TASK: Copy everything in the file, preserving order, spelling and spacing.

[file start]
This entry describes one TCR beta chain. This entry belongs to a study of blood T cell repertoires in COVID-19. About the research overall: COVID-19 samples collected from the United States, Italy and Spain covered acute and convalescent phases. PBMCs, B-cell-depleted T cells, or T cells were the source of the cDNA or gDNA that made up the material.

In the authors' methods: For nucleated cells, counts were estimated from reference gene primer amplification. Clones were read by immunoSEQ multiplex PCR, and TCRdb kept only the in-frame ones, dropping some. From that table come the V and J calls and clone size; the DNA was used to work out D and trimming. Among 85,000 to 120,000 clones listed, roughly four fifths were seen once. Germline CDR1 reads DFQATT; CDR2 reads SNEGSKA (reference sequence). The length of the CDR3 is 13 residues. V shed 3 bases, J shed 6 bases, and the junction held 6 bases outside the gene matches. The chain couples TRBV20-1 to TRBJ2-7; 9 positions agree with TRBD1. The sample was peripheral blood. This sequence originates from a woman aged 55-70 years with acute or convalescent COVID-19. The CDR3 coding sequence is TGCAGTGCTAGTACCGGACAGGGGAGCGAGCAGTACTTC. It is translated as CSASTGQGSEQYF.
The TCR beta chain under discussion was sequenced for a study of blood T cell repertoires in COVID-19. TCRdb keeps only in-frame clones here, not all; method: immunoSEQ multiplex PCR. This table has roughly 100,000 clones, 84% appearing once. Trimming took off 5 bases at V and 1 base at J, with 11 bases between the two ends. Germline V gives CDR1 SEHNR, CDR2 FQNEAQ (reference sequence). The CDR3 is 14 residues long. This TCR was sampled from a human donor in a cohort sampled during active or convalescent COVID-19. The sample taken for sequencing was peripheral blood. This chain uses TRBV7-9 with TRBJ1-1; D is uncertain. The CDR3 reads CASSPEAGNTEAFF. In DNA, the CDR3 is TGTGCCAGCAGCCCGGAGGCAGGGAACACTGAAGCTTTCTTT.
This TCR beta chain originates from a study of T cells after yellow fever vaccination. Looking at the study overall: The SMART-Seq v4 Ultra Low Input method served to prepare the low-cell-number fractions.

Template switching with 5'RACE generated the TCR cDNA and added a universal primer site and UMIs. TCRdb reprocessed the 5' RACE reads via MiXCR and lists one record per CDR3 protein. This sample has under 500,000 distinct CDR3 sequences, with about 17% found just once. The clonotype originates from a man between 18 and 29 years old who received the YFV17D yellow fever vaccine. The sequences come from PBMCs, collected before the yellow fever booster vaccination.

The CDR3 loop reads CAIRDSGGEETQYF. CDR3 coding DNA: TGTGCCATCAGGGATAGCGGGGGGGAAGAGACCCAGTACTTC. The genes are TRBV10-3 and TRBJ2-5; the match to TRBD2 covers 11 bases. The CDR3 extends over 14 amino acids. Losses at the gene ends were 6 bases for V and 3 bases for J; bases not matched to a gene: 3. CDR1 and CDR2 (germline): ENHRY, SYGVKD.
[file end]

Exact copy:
This entry describes one TCR beta chain. This entry belongs to a study of blood T cell repertoires in COVID-19. About the research overall: COVID-19 samples collected from the United States, Italy and Spain covered acute and convalescent phases. PBMCs, B-cell-depleted T cells, or T cells were the source of the cDNA or gDNA that made up the material.

In the authors' methods: For nucleated cells, counts were estimated from reference gene primer amplification. Clones were read by immunoSEQ multiplex PCR, and TCRdb kept only the in-frame ones, dropping some. From that table come the V and J calls and clone size; the DNA was used to work out D and trimming. Among 85,000 to 120,000 clones listed, roughly four fifths were seen once. Germline CDR1 reads DFQATT; CDR2 reads SNEGSKA (reference sequence). The length of the CDR3 is 13 residues. V shed 3 bases, J shed 6 bases, and the junction held 6 bases outside the gene matches. The chain couples TRBV20-1 to TRBJ2-7; 9 positions agree with TRBD1. The sample was peripheral blood. This sequence originates from a woman aged 55-70 years with acute or convalescent COVID-19. The CDR3 coding sequence is TGCAGTGCTAGTACCGGACAGGGGAGCGAGCAGTACTTC. It is translated as CSASTGQGSEQYF.
The TCR beta chain under discussion was sequenced for a study of blood T cell repertoires in COVID-19. TCRdb keeps only in-frame clones here, not all; method: immunoSEQ multiplex PCR. This table has roughly 100,000 clones, 84% appearing once. Trimming took off 5 bases at V and 1 base at J, with 11 bases between the two ends. Germline V gives CDR1 SEHNR, CDR2 FQNEAQ (reference sequence). The CDR3 is 14 residues long. This TCR was sampled from a human donor in a cohort sampled during active or convalescent COVID-19. The sample taken for sequencing was peripheral blood. This chain uses TRBV7-9 with TRBJ1-1; D is uncertain. The CDR3 reads CASSPEAGNTEAFF. In DNA, the CDR3 is TGTGCCAGCAGCCCGGAGGCAGGGAACACTGAAGCTTTCTTT.
This TCR beta chain originates from a study of T cells after yellow fever vaccination. Looking at the study overall: The SMART-Seq v4 Ultra Low Input method served to prepare the low-cell-number fractions.

Template switching with 5'RACE generated the TCR cDNA and added a universal primer site and UMIs. TCRdb reprocessed the 5' RACE reads via MiXCR and lists one record per CDR3 protein. This sample has under 500,000 distinct CDR3 sequences, with about 17% found just once. The clonotype originates from a man between 18 and 29 years old who received the YFV17D yellow fever vaccine. The sequences come from PBMCs, collected before the yellow fever booster vaccination.

The CDR3 loop reads CAIRDSGGEETQYF. CDR3 coding DNA: TGTGCCATCAGGGATAGCGGGGGGGAAGAGACCCAGTACTTC. The genes are TRBV10-3 and TRBJ2-5; the match to TRBD2 covers 11 bases. The CDR3 extends over 14 amino acids. Losses at the gene ends were 6 bases for V and 3 bases for J; bases not matched to a gene: 3. CDR1 and CDR2 (germline): ENHRY, SYGVKD.